Leaving no stone unturned in his quest for alternative and improbable ways to generate lift, [Tom Stanton] has come up with some interesting aircraft over the years. But this time he isn’t exactly flying, with this unusual Coandă effect hovercraft.
If you’re not familiar with the Coandă effect, neither were we until [Tom] tried to harness it for a quadcopter. The idea is that air moving at high speed across a curved surface will tend to follow it, meaning that lift can be generated. [Tom]’s original Coandă-copter was a bit of a bust – yes, there was lift, but it wasn’t much and wasn’t easy to control. He did notice that there was a strong ground effect, though, and that led him to design the hovercraft. Traditional hovercraft use fans to pressurize a plenum under the craft, lifting it on a low-friction cushion of air. The Coandă hovercraft uses the airflow over the curved hull to generate lift, which it does surprisingly well. The hovercraft proved to be pretty peppy once [Tom] got the hang of controlling it, although it seemed prone to lifting off as it maneuvered over bumps in his backyard. We wonder if a control algorithm could be devised to reduce the throttle if an accelerometer detects lift-off; that might make keeping the craft on the ground a bit easier.
As always, we appreciate [Tom]’s builds as well as his high-quality presentation. But if oddball quadcopters or hovercraft aren’t quite your thing, you can always put the Coandă effect to use levitating screwdrivers and the like.
The idea here is pretty simple: use a remote temperature sensor to tell a fan located behind the fireplace when it’s time to kick on and start sharing some of that warmth with the rest of the house. But as usual, it ended up being a bit trickier than anticipated. For one, when [Ben] took a close look at the Vornado 660 fan he planned on using, he realized that its speed controller was “smart” enough that simply putting a relay on the AC line wouldn’t allow him to turn it on and off.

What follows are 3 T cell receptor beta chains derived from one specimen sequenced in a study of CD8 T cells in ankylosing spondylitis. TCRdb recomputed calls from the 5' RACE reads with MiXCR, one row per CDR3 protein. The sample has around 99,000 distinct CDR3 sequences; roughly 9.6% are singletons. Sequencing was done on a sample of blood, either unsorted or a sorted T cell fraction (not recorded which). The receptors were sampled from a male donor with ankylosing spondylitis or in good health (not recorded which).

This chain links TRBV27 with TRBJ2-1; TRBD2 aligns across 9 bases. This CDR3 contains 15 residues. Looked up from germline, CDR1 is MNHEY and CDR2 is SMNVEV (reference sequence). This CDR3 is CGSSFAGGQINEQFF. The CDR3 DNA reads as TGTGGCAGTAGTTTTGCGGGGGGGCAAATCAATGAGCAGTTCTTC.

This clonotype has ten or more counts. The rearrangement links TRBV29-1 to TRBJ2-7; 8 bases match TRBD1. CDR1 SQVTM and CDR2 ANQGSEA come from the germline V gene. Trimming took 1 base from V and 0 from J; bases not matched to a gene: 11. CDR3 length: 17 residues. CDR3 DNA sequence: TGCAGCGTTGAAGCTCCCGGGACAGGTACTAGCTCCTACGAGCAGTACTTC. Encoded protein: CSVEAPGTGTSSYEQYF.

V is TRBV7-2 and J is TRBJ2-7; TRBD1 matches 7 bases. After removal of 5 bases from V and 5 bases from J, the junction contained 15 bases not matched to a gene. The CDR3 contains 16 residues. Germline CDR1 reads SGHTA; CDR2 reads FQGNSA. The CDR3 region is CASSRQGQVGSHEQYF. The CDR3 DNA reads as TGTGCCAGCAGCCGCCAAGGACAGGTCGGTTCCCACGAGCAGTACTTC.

So he had to do some reverse engineering to figure out how the Sonix SN8P2501B microcontroller on the board was controlling the fan, and then wire the Photon directly to the pins on the chip that corresponded with the various physical controls. This allows the Photon to not only “push” the buttons to trigger the different speeds, but also read the controls to see if a human is trying to override the current setting.
For the remote side [Ben] is using a Particle Xenon, which is specifically designed for Internet of Things endpoints and sensor applications. Combined with a TMP36 temperature sensor and 3.7 V 500 mAh battery, this allowed him to easily put together a wireless remote thermometer that will publish the current temperature to the Photon’s mesh network at regular intervals.
The project didn’t start with the noble aim of realizing the hidden and underutilized quiescent nature of a smoke alarm, though. He wanted his range exhaust fan to turn on automatically when it was needed during his (and his family’s) cooking activities. The particular range has four speeds so he wired up four relays to each of the switches in the range and programmed a Particle Photon to turn them on based on readings from an MQ-2 gas-detecting sensor.
The sensor didn’t work as well as he had hoped. It was overly sensitive to some gasses like LPG which would turn the range on full blast any time he used his cooking spray. Meanwhile, it would drift and not work properly during normal cooking. He tried disabling it and using only a temperature sensor, which didn’t work well either. Finally, he got the idea to tear apart a smoke detector and use its sensor’s analog output to inform the microcontroller of the current need for an exhaust fan. Now that that’s done, [Ben] might want to add some additional safety features to his stovetop too.